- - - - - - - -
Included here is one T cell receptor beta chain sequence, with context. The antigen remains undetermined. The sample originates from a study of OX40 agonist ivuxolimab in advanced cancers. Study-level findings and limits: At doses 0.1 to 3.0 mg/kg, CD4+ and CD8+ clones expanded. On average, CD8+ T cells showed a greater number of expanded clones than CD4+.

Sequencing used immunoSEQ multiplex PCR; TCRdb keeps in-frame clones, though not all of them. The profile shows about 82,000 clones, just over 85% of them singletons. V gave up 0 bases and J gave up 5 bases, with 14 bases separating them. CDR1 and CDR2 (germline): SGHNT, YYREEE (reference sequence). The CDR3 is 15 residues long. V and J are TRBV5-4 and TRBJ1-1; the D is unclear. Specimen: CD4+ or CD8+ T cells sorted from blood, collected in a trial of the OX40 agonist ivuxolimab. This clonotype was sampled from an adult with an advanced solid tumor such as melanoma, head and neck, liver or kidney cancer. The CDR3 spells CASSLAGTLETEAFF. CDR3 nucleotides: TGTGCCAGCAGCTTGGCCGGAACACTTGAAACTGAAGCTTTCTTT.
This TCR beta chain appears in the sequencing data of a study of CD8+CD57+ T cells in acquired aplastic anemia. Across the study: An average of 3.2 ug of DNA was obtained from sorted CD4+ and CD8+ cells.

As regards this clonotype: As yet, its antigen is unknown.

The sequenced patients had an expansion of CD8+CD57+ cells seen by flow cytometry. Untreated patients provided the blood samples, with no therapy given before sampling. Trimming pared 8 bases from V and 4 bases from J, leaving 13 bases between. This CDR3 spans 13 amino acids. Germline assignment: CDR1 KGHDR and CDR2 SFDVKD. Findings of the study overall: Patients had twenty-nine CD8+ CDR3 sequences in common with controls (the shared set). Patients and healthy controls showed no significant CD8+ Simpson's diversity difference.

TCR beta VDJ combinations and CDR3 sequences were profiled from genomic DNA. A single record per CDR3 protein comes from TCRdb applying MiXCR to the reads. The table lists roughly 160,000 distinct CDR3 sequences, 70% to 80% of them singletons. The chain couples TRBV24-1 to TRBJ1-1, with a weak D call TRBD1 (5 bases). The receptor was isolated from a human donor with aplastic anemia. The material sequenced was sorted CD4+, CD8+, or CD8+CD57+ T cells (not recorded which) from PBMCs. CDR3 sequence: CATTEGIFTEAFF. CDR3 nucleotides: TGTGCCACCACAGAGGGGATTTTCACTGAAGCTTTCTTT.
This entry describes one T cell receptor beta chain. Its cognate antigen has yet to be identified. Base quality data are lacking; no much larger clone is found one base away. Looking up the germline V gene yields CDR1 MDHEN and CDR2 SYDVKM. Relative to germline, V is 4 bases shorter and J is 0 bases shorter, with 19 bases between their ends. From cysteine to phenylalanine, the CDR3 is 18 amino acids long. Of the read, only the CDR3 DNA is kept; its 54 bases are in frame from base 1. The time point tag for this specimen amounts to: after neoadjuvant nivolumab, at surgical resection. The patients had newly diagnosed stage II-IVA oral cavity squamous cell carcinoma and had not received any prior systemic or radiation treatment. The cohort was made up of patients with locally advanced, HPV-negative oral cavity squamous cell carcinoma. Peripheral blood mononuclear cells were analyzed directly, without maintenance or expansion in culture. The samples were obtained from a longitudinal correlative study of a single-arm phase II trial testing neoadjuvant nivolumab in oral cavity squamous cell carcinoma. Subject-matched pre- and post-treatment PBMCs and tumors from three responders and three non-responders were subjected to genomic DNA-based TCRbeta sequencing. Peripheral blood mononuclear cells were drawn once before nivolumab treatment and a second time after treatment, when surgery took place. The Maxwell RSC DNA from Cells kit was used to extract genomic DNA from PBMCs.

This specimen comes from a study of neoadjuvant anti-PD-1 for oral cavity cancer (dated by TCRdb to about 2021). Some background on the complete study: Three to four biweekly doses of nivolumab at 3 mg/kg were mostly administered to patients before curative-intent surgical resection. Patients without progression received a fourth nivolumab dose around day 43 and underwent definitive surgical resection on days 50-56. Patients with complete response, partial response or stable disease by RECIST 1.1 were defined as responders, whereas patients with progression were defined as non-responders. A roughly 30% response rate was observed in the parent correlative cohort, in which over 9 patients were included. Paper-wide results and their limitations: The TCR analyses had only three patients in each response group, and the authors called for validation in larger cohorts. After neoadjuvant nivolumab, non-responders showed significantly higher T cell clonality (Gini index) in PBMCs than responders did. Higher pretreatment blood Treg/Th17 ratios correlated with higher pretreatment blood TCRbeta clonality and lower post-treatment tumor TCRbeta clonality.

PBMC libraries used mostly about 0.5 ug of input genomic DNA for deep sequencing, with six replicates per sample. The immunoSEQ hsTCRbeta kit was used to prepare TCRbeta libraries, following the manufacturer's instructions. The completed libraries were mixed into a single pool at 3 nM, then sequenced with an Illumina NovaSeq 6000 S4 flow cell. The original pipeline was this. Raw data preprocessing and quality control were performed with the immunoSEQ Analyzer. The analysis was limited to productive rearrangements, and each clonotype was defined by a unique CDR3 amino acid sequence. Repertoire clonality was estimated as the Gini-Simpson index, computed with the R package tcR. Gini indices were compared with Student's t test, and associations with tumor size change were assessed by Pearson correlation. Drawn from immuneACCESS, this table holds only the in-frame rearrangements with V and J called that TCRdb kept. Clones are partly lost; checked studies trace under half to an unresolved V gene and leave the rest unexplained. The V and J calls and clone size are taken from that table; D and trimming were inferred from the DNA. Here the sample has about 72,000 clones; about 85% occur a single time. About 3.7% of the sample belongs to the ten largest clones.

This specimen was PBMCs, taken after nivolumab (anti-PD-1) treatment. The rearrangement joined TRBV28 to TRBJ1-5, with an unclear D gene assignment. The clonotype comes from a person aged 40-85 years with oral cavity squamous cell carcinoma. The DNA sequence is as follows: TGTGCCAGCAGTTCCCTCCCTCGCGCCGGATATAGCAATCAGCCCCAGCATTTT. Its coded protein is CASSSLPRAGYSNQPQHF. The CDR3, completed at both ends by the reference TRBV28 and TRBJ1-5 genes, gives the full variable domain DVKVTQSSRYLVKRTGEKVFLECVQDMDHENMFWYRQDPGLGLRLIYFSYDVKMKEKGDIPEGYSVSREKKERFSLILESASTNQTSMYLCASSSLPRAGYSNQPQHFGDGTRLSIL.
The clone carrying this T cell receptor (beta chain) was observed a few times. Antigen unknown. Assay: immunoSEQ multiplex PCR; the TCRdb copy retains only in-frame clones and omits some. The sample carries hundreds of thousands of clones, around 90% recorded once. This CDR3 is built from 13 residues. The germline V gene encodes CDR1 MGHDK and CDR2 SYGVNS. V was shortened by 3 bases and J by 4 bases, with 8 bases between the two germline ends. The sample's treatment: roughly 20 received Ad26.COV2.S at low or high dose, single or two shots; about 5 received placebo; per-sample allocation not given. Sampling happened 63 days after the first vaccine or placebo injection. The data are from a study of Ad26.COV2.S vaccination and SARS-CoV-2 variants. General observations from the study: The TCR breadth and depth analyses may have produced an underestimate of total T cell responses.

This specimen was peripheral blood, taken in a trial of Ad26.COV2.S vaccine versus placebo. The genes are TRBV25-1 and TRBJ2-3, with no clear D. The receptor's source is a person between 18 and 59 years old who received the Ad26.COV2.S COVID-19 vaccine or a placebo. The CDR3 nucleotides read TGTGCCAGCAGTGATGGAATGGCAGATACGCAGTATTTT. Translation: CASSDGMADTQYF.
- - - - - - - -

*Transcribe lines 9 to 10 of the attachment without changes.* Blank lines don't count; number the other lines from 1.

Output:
PBMC libraries used mostly about 0.5 ug of input genomic DNA for deep sequencing, with six replicates per sample. The immunoSEQ hsTCRbeta kit was used to prepare TCRbeta libraries, following the manufacturer's instructions. The completed libraries were mixed into a single pool at 3 nM, then sequenced with an Illumina NovaSeq 6000 S4 flow cell. The original pipeline was this. Raw data preprocessing and quality control were performed with the immunoSEQ Analyzer. The analysis was limited to productive rearrangements, and each clonotype was defined by a unique CDR3 amino acid sequence. Repertoire clonality was estimated as the Gini-Simpson index, computed with the R package tcR. Gini indices were compared with Student's t test, and associations with tumor size change were assessed by Pearson correlation. Drawn from immuneACCESS, this table holds only the in-frame rearrangements with V and J called that TCRdb kept. Clones are partly lost; checked studies trace under half to an unresolved V gene and leave the rest unexplained. The V and J calls and clone size are taken from that table; D and trimming were inferred from the DNA. Here the sample has about 72,000 clones; about 85% occur a single time. About 3.7% of the sample belongs to the ten largest clones.

This specimen was PBMCs, taken after nivolumab (anti-PD-1) treatment. The rearrangement joined TRBV28 to TRBJ1-5, with an unclear D gene assignment. The clonotype comes from a person aged 40-85 years with oral cavity squamous cell carcinoma. The DNA sequence is as follows: TGTGCCAGCAGTTCCCTCCCTCGCGCCGGATATAGCAATCAGCCCCAGCATTTT. Its coded protein is CASSSLPRAGYSNQPQHF. The CDR3, completed at both ends by the reference TRBV28 and TRBJ1-5 genes, gives the full variable domain DVKVTQSSRYLVKRTGEKVFLECVQDMDHENMFWYRQDPGLGLRLIYFSYDVKMKEKGDIPEGYSVSREKKERFSLILESASTNQTSMYLCASSSLPRAGYSNQPQHFGDGTRLSIL.